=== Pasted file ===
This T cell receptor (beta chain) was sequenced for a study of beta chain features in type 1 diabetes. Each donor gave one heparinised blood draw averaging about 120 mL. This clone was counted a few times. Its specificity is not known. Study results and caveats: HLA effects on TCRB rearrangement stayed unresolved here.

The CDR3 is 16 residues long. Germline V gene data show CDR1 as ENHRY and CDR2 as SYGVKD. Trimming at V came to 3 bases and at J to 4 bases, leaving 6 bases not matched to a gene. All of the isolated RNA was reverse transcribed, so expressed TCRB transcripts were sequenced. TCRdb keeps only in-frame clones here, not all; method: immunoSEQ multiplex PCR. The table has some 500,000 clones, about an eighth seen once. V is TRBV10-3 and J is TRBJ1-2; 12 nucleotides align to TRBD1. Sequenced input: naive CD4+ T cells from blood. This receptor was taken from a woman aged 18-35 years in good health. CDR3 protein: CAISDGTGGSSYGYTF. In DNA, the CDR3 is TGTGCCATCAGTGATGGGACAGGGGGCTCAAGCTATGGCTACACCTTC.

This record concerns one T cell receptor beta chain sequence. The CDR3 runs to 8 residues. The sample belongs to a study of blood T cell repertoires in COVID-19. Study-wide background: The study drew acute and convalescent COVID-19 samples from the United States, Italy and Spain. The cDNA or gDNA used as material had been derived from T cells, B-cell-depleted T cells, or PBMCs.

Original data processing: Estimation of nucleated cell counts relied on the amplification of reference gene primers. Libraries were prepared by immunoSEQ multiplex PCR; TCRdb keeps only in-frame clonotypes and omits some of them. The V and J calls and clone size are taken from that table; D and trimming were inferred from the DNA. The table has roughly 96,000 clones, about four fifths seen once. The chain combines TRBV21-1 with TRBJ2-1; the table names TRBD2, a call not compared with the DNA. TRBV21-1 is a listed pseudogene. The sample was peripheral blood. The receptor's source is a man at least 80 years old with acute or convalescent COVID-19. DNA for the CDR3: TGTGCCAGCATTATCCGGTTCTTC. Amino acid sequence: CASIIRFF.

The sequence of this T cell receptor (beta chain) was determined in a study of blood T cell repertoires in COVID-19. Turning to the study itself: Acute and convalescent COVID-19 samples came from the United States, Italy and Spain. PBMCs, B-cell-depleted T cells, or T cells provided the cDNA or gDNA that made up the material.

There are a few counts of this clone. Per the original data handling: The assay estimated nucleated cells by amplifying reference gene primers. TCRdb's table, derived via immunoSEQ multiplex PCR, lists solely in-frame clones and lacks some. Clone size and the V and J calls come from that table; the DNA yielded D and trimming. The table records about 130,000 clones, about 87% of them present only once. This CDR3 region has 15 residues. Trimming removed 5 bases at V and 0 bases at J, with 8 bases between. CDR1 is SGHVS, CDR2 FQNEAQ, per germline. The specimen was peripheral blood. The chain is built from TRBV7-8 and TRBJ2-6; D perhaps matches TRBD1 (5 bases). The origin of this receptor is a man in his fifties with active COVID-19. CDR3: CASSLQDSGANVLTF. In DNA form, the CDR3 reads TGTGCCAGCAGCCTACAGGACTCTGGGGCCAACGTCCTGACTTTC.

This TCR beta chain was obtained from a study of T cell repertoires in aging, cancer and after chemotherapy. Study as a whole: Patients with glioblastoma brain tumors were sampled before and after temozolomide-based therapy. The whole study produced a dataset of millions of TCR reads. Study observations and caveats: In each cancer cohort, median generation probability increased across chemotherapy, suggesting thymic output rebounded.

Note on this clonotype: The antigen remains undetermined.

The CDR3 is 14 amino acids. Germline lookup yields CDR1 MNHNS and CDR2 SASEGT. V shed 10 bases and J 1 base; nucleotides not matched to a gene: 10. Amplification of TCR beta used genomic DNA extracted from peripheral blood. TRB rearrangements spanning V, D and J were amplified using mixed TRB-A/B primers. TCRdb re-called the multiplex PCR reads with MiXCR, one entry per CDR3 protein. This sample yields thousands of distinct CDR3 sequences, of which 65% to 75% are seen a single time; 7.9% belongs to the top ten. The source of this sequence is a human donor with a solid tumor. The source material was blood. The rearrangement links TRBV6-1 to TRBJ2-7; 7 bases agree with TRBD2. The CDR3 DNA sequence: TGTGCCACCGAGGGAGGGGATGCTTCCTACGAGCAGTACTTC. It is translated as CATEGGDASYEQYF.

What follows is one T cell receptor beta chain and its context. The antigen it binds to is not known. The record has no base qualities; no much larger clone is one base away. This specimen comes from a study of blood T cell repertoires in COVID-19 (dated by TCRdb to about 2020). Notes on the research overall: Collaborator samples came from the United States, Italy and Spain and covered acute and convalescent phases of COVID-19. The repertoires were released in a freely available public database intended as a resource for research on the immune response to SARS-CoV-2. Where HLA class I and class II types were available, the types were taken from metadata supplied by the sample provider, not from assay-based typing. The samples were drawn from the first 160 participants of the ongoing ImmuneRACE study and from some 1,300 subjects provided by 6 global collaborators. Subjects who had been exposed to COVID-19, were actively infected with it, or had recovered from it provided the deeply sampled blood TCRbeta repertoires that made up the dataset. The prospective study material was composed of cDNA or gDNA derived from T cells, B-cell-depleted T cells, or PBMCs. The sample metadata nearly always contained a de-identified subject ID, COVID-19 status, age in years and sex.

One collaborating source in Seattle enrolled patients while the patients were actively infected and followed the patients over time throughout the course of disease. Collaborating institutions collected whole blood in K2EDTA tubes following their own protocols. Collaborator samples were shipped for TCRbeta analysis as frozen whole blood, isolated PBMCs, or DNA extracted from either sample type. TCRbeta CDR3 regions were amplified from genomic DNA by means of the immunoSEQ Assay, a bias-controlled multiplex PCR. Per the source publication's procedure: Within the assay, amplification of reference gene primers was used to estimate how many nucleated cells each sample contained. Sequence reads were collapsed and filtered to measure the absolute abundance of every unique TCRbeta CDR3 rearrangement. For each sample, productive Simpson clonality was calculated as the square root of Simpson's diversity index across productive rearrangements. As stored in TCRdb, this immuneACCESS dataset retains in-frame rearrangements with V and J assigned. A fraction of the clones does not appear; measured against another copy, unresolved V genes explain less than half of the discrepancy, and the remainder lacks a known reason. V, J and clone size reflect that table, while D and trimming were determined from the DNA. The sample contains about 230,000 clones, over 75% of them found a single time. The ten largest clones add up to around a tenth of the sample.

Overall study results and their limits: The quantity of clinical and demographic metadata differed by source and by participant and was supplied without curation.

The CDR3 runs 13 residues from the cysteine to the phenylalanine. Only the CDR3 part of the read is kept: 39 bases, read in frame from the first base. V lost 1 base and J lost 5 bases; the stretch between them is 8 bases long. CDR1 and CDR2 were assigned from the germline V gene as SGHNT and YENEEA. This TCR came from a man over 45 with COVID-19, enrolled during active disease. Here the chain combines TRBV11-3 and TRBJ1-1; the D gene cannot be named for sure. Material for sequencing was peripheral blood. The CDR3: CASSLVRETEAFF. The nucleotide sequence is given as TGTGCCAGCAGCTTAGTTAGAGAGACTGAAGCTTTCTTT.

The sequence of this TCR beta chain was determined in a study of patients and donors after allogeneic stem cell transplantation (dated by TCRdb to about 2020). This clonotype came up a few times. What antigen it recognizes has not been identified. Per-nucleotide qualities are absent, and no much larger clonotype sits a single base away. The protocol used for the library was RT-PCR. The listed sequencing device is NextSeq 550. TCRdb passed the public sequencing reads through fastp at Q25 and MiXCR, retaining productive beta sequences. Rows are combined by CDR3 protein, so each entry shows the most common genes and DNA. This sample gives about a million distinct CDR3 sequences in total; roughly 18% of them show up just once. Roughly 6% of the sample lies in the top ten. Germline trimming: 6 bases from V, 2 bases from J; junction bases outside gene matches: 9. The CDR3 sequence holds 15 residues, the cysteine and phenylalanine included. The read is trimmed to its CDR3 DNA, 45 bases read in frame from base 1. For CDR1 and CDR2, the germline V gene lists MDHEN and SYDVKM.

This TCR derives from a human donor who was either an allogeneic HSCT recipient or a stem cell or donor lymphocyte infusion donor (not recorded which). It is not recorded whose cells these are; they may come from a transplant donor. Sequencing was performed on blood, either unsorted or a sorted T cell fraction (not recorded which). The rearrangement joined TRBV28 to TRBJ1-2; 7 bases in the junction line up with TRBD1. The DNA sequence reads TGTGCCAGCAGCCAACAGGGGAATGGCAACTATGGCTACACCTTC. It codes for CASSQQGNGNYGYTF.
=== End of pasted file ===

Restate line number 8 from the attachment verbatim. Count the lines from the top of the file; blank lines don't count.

Note on this clonotype: The antigen remains undetermined.